At Vero Beach we got to see what can happen when the turn is completed a little to far from the beach. When Team Lupe Tortilla turned they ended up with the boat just out of reach of the waiting ground crew, this caused them to miss the opportunity to pull the boat back before the next large wave hit the Flying Phantom while boards and rudders were already pulled up. When the wave hit the boat was turned and immediately flipped first on it's side and then completely inverted, breaking the mast in several pieces in the process.

See Pictures of The Surf Capsize Here

Other teams had hardships along the way and overcame them, Team Cat In The Hat was demasted during the 3rd leg when a shroud broke but with the help of Team Key Sailing was able to re-rig the boat and complete the final leg. There were bruises, cuts, scrapes, sunburns and "saddle sores" from long hours in the trapeze but thankfully no serious injuries and no boats lost, even the Flying Phantom will be back foiling soon since the main damage was the broken mast and they do have a replacement available.

That's it for the 2015 edition of the Florida 300 for now.

Discuss the race or ask questions at.
http://www.thebeachcats.com/forums/viewforum/forum/9

See all the pictures from the race at
http://www.thebeachcats.com/pictures?g2_itemId=109100

Florida 300 Website
http://florida300.com/florida300

Visit the Florida 300 on Facebook at
https://www.facebook.com/sailseries?ref=hl

Footnote: Are you ready for an adventure like the Florida 300? Let's here you comments and questions in the forums.


2015 Florida 300 Final Leg

Added by DamonLinkous on May 16, 2015 - 08:47 AM

2015 Florida 300 Presented by Waves Surf Shop, Report by TheBeachcats.com

Team Lupe Tortilla Flying Phantom Gets Rolled in the Surf photo copyright TheBeachcats.com

It's been quite a journey working my way up the South Florida coast from Islamorada to now waking up at Vero Beach, Florida. The first two days were picture postcard "chamber of commerce" days and day 3 was much the same except for the small detail of much more wind and a storm cell that crossed the race path. The winds were mostly steady 17 to 20 but some isolated thunderstorms caused much higher winds and challenging conditions along the leg.

The Flying Phantom is out of the race after having an unsuccessful beach landing at the Vero Beach finish. John Tomko, skipper of Lupe Tortilla and many times winner of the Great Texas 300 and other endurance races, successfully rounded up into the heavy surf and was just moments away from landing safely as all the ground crews rushed to grab the boat. Unfortunately they were in just a bit too deep water for the help to get hold of the boat so they had to stay in the surf backing in "one wave too many" and that wave flipped the boat over in the surf snapping the mast. All the ground help wrestled the turtled Flying Phantom onto the beach, it's high tech foils and t-rudders sticking up in the air.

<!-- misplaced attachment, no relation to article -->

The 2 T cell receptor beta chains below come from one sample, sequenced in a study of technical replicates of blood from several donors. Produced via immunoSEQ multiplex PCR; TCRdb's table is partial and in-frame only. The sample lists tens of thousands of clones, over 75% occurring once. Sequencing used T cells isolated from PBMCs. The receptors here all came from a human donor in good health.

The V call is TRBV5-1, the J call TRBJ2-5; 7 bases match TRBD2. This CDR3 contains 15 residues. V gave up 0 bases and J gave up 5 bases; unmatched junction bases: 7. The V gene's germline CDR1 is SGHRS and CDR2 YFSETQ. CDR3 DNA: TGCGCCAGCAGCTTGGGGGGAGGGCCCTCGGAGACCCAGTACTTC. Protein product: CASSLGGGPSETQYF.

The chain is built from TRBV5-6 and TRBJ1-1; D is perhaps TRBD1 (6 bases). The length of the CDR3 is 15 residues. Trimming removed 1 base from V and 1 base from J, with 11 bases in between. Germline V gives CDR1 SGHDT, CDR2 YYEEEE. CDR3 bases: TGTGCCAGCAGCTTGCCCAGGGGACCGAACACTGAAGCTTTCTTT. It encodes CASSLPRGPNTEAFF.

It took some hard work in the surf to get enough of the mast, sails, and rigging cut away from the boat so it could be dragged/carried out of the water. I've got a bunch of pictures in the Florida 300 photo albums showing the sequence. It's a shame photos can't show the height and steepness of the surf very well. We had been standing on the beach all day watching it build. Every third or fourth set of waves piled up into a steep 6-8 foot wall/roller and that's the kind that got them.

Pictures from the crash and the aftermath and all the other landings and events of the day are in the "Day 3" album in TheBeachcats.com photo albums.

2015 Florida 300 Photo Albums

The other drama of the day that was happening at the same time was that team Cat In The Hat with Larry Ferber and Jackson Smith de masted about 7 miles short of the finish when they broke a shroud. Luckily for them they weren't injured in the resulting mess and were able to make it to shore. Jackson was able to text the ground crew that they were alright and drifting towards shore, and the Kattack locator gave their position. Ground crew and volunteer helpers were able to locate them and retrieve the boat and the Key Sailing team provided parts and assistance repairing the boat. I wouldn't be surprised to see Cat In The Hat back on the line this morning.

Other than the problems found by Cat In The Hat and Lupe Tortilla all the other teams arrived safe and unbroken performing excellent surf landings. The most impressive sailing feet I witnessed was the incredible surf landing of team Rocket on their 20 foot foiling beachcat Nacra 20 FCS. With the large foils under the boat that cannot be pulled completely out like the non-foilers the boat needed to make a 180 degree turn into the surf right at the shoreline. Turning two far out by even a short distance would leave them exposed to the tall breaking waves and waiting too long would put them onto the beach. The skipper John Casey was able to execute a perfect turn as close to the shore as it was possible to float the boat, putting them in reach of the multiple ground crew that got the beach wheels under and pulled the boat up to safety with no damage.

Key Sailing leads the race after three legs with a 37 minute corrected time margin over the open class but only a 5 minute margin for overall victory lending some extra drama to the final leg from Vero Beach to Cocoa Beach. Be sure to watch live and track the race, links are at the end of this report.